Icantsleep3am Mon 01-Apr-19 12:32:16

I want to say thank you for all the posters above, you are all very kind and your comments made me feel a lot better. My husband’s views on ownership have changed since we had our children, but so had our circumstances – a combination of reasons mean we are less likely to afford buying it now than 10 years ago.

The reason I felt compelled to write about it was this thread, where a single mother with 1 (!) teenage child - suffering harassment from other tenants (to the point of being hospitalised), her child bullied - couldn’t get rehoused; as the social landlords now do not rehouse, just encourage tenants to swap property on a mutual swap website with other tenants. She questioned the point of the house exchange, saying that it did not resolve any problems, it was impossible to swap housing if the property you are in is not desirable, it was just a way for social landlords to remove any responsibility from them and unload them onto tenants themselves, leaving them to fester in misfortune. I agree with her, and see why she feels despondent, but the way she was attacked was very aggressive! I got so upset reading the comments I couldn’t sleep. Of course, not everybody was vile, there were some kind and reasonable posters too, but lots of nasty people out there. Why people, who are fortunate to own a property - which generally grows in value, can be sold at profit, money paid in mortgage payments is a returnable investment unlike the rent - feel entitled to ram down, attack, blame and shame people less fortunate than them? Isn’t the point of the whole social system to provide equal opportunities for all, regardless of class and income, and especially for those who are less advantaged? Isn’t it for the benefit of children not be grown up in poverty, but have the same starting base in life than the richer half? Wasn’t the social system built to equalise and not to divide? What is the society turning into? Haves and have-nots?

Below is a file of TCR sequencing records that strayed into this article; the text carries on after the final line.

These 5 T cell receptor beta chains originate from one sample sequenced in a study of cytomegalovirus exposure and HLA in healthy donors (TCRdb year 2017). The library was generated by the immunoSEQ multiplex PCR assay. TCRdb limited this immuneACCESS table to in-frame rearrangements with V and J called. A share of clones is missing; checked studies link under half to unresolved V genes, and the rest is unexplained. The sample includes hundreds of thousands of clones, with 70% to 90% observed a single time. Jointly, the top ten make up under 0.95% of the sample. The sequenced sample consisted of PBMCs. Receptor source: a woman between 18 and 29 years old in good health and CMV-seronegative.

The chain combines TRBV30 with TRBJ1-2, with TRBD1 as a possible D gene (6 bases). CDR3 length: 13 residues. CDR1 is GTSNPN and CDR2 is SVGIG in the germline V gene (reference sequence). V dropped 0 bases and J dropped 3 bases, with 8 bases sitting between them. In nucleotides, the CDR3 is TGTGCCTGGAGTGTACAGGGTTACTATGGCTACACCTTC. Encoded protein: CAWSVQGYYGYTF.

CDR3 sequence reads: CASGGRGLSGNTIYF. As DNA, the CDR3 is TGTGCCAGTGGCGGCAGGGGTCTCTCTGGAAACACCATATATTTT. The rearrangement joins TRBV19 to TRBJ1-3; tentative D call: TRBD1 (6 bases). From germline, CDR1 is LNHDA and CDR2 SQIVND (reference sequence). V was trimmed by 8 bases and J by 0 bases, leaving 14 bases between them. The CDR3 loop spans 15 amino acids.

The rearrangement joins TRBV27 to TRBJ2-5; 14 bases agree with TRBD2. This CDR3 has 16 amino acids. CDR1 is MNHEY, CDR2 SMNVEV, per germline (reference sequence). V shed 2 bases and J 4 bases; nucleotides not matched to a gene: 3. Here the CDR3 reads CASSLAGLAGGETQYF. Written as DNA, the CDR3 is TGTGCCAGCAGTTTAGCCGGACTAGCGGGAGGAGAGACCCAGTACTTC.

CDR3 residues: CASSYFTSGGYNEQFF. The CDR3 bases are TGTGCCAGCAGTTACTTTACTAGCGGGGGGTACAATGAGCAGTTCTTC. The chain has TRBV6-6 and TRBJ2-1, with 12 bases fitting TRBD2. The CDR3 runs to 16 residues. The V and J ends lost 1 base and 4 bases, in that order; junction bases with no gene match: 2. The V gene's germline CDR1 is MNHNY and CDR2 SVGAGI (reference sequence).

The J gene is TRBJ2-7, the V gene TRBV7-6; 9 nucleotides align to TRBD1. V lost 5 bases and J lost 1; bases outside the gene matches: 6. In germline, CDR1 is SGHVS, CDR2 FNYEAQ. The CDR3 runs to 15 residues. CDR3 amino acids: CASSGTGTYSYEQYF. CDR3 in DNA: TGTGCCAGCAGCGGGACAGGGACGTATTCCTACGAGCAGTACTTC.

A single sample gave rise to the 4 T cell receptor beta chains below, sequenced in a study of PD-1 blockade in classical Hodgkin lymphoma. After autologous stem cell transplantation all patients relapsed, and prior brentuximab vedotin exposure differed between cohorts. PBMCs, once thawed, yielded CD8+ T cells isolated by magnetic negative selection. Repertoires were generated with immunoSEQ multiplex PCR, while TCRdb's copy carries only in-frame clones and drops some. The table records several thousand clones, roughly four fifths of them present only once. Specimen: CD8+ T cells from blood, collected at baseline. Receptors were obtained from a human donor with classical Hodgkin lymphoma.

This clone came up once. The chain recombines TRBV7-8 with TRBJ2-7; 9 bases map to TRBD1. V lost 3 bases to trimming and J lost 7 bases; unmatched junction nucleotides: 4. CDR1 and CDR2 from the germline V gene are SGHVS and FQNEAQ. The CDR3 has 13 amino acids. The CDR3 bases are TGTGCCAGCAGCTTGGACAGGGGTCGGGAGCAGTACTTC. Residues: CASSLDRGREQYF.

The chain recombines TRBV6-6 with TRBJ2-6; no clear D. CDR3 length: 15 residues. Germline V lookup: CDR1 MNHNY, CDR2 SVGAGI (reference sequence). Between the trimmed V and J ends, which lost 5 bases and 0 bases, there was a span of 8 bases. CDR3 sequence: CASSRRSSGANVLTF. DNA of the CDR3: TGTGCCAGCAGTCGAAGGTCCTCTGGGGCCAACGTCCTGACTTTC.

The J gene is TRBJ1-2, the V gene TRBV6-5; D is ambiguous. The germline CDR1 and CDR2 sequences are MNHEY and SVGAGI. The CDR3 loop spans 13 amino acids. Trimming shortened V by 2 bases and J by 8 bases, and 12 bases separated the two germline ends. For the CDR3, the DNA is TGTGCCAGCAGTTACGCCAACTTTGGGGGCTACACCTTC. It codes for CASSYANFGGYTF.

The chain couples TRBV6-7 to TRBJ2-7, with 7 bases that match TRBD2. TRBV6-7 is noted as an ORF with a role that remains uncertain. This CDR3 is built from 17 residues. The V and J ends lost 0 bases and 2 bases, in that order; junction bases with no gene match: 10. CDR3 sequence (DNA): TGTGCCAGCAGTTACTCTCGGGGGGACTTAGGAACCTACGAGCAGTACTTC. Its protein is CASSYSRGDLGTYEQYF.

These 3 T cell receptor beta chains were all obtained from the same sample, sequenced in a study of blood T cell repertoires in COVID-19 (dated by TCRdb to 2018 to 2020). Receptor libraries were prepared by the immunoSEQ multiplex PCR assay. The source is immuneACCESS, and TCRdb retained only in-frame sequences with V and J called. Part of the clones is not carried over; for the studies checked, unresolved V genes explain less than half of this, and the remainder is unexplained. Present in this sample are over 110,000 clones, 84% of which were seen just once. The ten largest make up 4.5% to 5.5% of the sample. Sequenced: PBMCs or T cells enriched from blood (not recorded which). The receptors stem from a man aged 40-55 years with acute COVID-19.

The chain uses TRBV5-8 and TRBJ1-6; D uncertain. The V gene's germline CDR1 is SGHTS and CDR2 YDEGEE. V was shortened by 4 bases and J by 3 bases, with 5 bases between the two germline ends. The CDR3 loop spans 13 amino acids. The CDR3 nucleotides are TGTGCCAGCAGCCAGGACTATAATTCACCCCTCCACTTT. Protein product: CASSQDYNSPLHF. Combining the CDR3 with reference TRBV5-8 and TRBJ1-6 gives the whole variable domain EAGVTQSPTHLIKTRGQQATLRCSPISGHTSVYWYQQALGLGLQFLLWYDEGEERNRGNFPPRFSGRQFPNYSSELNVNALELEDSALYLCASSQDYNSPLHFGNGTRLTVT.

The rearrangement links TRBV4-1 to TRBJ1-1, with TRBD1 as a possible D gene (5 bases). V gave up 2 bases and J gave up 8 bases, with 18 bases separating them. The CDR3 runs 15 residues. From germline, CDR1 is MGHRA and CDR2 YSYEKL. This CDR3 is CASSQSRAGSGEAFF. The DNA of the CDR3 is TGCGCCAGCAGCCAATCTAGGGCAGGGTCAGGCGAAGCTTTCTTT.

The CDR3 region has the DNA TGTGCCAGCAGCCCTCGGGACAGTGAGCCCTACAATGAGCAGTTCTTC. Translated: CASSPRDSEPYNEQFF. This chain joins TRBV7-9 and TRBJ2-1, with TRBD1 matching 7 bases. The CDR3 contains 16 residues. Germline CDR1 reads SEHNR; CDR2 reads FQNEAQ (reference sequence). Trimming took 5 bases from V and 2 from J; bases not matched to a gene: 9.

Bravelurker Mon 01-Apr-19 13:22:03

Op, I commented on that thread more than any thread ever because of the shear ignorance of so many people.

Tbh I was so shocked that so many posters were so right wing, which isn't a bad thing but I just didn't expect it from here.
I know that posters can be literally anyone but they must represent what most people really think of social housing tenants.
A real eye opener sad

krustykittens Mon 01-Apr-19 13:28:25

Yep, the social housing stigma is vile on here. Perhaps if people realised the good that it does, rather than looking down on people, there would be more political will to build social housing. I grew up in a London council house, the only child of two parents who both worked full time in poorly paid jobs. My parents didn't have much in the way of education but encouraged me to go to uni. We were not rich but cheap rent help us keep above the poverty line. I could aspire to a better lifestyle because we were not so ground down by poverty that living any better seemed like an impossible dream. I now own by own house and my parents were able to buy once I left home (privately, not the council house we were in) freeing the property up for someone else. But even if you don't leave council housing, so what? Cities like London still need people to do the lower paid jobs and they still need somewhere to live. Council housing in wealthy areas gives poorer working people more dignity and a better quality of life.

Bravelurker Mon 01-Apr-19 13:39:47

But mn is famed for being progressive in matters of equal rights, escaping abusive relationships especially when children are involved.
So where were all of these posters when we were being shamed for not being able to buy our own property or helping someone else pay for theirs? They can't be the same people surely.

AdvancedAvoider Mon 01-Apr-19 13:53:34

I knew you were going to say it was that thread.

Ever since I've been on mn, around 10 years there's been this attitude towards social/council housing. And it's always the same names that give facts and correct peoples incorrect opinions.

Personally I'm more interested in what kind of person someone is, not what their housing situation is.

Interestingly a lot of the snobbery imo comes from private renters/people who are just scraping by. It reeks of jealousy.

TheQueef Mon 01-Apr-19 14:27:19

I think some of it is pulling up the ladder and some genuinely believe it's low income housing but the venom does come from private renters and jams.
Sorry to say but typical Tory tactics of setting the poorer against each other.

Sorrywhat Mon 01-Apr-19 14:30:56